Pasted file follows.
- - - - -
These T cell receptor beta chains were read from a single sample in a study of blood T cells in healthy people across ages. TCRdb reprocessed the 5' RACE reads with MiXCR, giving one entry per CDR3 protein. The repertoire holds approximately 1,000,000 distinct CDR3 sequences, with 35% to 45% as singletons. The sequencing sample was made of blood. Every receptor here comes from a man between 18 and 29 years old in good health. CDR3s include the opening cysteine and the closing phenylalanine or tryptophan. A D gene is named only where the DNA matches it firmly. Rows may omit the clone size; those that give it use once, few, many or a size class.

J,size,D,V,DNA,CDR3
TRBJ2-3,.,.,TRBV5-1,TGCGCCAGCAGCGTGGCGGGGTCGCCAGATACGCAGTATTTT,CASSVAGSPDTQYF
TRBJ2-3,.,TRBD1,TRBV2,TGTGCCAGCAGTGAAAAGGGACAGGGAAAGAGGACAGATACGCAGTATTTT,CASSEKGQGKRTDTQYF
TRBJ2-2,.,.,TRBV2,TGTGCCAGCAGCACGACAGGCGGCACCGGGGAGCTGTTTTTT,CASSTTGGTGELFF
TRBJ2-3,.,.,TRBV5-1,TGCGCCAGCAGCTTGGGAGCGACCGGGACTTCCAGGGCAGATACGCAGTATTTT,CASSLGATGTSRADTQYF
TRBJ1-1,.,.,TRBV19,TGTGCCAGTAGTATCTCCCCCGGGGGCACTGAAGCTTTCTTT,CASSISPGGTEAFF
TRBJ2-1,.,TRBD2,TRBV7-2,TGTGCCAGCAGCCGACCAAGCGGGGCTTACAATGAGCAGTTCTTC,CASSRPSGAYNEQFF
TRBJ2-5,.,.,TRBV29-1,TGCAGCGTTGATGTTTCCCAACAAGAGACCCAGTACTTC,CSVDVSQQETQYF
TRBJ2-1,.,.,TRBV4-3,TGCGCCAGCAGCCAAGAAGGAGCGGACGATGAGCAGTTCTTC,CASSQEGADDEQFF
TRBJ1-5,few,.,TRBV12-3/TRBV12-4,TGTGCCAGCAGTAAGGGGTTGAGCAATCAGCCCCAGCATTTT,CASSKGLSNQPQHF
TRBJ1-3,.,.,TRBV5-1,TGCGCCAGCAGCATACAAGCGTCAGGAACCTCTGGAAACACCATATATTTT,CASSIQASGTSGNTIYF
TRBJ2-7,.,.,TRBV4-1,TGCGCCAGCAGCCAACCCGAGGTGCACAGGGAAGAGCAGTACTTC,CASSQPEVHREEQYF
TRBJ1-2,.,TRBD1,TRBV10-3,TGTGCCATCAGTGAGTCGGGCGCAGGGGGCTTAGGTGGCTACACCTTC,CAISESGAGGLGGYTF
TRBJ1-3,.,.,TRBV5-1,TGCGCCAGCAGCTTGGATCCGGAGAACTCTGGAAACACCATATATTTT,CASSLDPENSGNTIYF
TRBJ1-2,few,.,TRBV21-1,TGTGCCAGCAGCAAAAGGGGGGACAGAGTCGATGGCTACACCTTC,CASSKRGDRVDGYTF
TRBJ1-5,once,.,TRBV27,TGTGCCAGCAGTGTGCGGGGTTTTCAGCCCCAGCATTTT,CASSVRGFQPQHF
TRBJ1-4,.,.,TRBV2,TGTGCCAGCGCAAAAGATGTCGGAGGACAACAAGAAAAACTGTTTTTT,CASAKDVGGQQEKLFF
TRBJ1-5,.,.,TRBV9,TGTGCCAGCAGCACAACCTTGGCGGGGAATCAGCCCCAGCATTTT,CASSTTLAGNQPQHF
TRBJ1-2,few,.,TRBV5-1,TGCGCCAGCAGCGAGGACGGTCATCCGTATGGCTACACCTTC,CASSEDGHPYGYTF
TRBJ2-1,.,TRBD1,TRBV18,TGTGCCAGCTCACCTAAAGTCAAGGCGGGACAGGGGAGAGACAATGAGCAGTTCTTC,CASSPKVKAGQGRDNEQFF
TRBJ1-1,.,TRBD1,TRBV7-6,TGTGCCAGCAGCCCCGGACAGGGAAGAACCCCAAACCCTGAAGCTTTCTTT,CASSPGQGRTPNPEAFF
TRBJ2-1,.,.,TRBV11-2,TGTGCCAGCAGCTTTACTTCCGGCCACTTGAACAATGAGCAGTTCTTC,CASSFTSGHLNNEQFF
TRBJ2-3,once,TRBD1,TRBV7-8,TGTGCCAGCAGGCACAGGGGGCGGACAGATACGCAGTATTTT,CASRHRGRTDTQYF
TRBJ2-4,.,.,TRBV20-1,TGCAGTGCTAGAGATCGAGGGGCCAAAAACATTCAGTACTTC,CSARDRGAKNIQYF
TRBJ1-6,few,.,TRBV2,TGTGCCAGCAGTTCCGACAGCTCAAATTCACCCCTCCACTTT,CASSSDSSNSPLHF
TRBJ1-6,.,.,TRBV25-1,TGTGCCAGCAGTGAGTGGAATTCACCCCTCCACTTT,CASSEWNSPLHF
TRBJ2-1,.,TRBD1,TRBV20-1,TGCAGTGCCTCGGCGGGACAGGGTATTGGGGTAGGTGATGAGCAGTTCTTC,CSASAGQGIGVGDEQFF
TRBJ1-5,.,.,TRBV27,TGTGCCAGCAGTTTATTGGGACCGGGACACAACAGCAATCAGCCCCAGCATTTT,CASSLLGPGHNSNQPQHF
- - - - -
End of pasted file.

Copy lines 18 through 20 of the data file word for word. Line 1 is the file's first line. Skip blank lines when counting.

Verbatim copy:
TRBJ1-4,.,.,TRBV2,TGTGCCAGCGCAAAAGATGTCGGAGGACAACAAGAAAAACTGTTTTTT,CASAKDVGGQQEKLFF
TRBJ1-5,.,.,TRBV9,TGTGCCAGCAGCACAACCTTGGCGGGGAATCAGCCCCAGCATTTT,CASSTTLAGNQPQHF
TRBJ1-2,few,.,TRBV5-1,TGCGCCAGCAGCGAGGACGGTCATCCGTATGGCTACACCTTC,CASSEDGHPYGYTF